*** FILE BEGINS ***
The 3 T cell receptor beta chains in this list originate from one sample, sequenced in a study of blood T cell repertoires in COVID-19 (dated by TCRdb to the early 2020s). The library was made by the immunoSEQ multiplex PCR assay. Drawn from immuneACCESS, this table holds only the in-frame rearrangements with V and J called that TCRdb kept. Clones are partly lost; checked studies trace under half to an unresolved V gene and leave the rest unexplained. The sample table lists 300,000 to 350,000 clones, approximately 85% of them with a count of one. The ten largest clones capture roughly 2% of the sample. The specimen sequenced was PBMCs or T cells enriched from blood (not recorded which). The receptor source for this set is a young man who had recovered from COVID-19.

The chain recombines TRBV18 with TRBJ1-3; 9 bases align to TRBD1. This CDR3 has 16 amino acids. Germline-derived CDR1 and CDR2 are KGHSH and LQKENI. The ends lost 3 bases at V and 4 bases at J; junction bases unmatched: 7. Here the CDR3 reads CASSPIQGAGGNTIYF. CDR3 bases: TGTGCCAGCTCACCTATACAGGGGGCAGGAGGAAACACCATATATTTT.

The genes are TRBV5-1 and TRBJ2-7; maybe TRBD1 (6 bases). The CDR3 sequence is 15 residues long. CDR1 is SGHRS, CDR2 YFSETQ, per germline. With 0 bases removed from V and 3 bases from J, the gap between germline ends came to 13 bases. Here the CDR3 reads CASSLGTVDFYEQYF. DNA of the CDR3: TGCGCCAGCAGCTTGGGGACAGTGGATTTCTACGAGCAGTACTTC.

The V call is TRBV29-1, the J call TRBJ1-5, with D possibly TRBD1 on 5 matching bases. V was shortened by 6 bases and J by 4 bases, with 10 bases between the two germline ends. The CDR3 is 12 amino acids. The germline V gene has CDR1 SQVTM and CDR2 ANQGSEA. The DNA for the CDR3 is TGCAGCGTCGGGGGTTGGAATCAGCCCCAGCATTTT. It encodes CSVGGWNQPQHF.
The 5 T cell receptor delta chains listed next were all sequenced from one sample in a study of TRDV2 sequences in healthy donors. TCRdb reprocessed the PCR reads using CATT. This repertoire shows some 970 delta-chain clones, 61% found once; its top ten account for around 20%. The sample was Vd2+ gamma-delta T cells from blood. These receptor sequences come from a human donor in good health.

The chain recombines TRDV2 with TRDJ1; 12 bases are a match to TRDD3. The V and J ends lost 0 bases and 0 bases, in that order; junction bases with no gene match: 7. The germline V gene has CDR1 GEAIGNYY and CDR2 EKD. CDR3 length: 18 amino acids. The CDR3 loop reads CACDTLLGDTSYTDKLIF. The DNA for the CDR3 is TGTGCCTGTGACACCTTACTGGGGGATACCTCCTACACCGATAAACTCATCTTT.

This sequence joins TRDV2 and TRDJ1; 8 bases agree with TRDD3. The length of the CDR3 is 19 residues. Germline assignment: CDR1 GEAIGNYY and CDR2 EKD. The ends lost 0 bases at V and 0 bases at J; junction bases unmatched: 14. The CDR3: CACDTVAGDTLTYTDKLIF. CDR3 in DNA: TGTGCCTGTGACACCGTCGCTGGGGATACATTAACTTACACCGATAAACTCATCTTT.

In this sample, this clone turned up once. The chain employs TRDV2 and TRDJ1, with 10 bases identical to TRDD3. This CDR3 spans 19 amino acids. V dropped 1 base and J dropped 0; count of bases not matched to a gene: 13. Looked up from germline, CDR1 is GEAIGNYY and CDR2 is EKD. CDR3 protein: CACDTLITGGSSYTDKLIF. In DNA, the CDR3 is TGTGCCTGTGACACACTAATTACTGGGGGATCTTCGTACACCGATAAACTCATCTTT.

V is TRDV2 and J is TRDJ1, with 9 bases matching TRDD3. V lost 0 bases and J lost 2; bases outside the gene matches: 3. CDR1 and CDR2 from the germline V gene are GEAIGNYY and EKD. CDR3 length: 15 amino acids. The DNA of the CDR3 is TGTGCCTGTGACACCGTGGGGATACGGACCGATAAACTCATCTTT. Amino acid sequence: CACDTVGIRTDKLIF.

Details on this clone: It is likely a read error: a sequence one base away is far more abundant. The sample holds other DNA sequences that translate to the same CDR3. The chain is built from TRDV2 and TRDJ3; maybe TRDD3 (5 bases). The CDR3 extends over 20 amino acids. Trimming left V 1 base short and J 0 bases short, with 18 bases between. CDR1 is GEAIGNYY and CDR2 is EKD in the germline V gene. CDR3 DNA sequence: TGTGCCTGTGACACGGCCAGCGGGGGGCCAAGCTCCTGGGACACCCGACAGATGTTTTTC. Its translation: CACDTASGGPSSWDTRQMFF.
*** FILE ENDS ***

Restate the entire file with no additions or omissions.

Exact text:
The 3 T cell receptor beta chains in this list originate from one sample, sequenced in a study of blood T cell repertoires in COVID-19 (dated by TCRdb to the early 2020s). The library was made by the immunoSEQ multiplex PCR assay. Drawn from immuneACCESS, this table holds only the in-frame rearrangements with V and J called that TCRdb kept. Clones are partly lost; checked studies trace under half to an unresolved V gene and leave the rest unexplained. The sample table lists 300,000 to 350,000 clones, approximately 85% of them with a count of one. The ten largest clones capture roughly 2% of the sample. The specimen sequenced was PBMCs or T cells enriched from blood (not recorded which). The receptor source for this set is a young man who had recovered from COVID-19.

The chain recombines TRBV18 with TRBJ1-3; 9 bases align to TRBD1. This CDR3 has 16 amino acids. Germline-derived CDR1 and CDR2 are KGHSH and LQKENI. The ends lost 3 bases at V and 4 bases at J; junction bases unmatched: 7. Here the CDR3 reads CASSPIQGAGGNTIYF. CDR3 bases: TGTGCCAGCTCACCTATACAGGGGGCAGGAGGAAACACCATATATTTT.

The genes are TRBV5-1 and TRBJ2-7; maybe TRBD1 (6 bases). The CDR3 sequence is 15 residues long. CDR1 is SGHRS, CDR2 YFSETQ, per germline. With 0 bases removed from V and 3 bases from J, the gap between germline ends came to 13 bases. Here the CDR3 reads CASSLGTVDFYEQYF. DNA of the CDR3: TGCGCCAGCAGCTTGGGGACAGTGGATTTCTACGAGCAGTACTTC.

The V call is TRBV29-1, the J call TRBJ1-5, with D possibly TRBD1 on 5 matching bases. V was shortened by 6 bases and J by 4 bases, with 10 bases between the two germline ends. The CDR3 is 12 amino acids. The germline V gene has CDR1 SQVTM and CDR2 ANQGSEA. The DNA for the CDR3 is TGCAGCGTCGGGGGTTGGAATCAGCCCCAGCATTTT. It encodes CSVGGWNQPQHF.
The 5 T cell receptor delta chains listed next were all sequenced from one sample in a study of TRDV2 sequences in healthy donors. TCRdb reprocessed the PCR reads using CATT. This repertoire shows some 970 delta-chain clones, 61% found once; its top ten account for around 20%. The sample was Vd2+ gamma-delta T cells from blood. These receptor sequences come from a human donor in good health.

The chain recombines TRDV2 with TRDJ1; 12 bases are a match to TRDD3. The V and J ends lost 0 bases and 0 bases, in that order; junction bases with no gene match: 7. The germline V gene has CDR1 GEAIGNYY and CDR2 EKD. CDR3 length: 18 amino acids. The CDR3 loop reads CACDTLLGDTSYTDKLIF. The DNA for the CDR3 is TGTGCCTGTGACACCTTACTGGGGGATACCTCCTACACCGATAAACTCATCTTT.

This sequence joins TRDV2 and TRDJ1; 8 bases agree with TRDD3. The length of the CDR3 is 19 residues. Germline assignment: CDR1 GEAIGNYY and CDR2 EKD. The ends lost 0 bases at V and 0 bases at J; junction bases unmatched: 14. The CDR3: CACDTVAGDTLTYTDKLIF. CDR3 in DNA: TGTGCCTGTGACACCGTCGCTGGGGATACATTAACTTACACCGATAAACTCATCTTT.

In this sample, this clone turned up once. The chain employs TRDV2 and TRDJ1, with 10 bases identical to TRDD3. This CDR3 spans 19 amino acids. V dropped 1 base and J dropped 0; count of bases not matched to a gene: 13. Looked up from germline, CDR1 is GEAIGNYY and CDR2 is EKD. CDR3 protein: CACDTLITGGSSYTDKLIF. In DNA, the CDR3 is TGTGCCTGTGACACACTAATTACTGGGGGATCTTCGTACACCGATAAACTCATCTTT.

V is TRDV2 and J is TRDJ1, with 9 bases matching TRDD3. V lost 0 bases and J lost 2; bases outside the gene matches: 3. CDR1 and CDR2 from the germline V gene are GEAIGNYY and EKD. CDR3 length: 15 amino acids. The DNA of the CDR3 is TGTGCCTGTGACACCGTGGGGATACGGACCGATAAACTCATCTTT. Amino acid sequence: CACDTVGIRTDKLIF.

Details on this clone: It is likely a read error: a sequence one base away is far more abundant. The sample holds other DNA sequences that translate to the same CDR3. The chain is built from TRDV2 and TRDJ3; maybe TRDD3 (5 bases). The CDR3 extends over 20 amino acids. Trimming left V 1 base short and J 0 bases short, with 18 bases between. CDR1 is GEAIGNYY and CDR2 is EKD in the germline V gene. CDR3 DNA sequence: TGTGCCTGTGACACGGCCAGCGGGGGGCCAAGCTCCTGGGACACCCGACAGATGTTTTTC. Its translation: CACDTASGGPSSWDTRQMFF.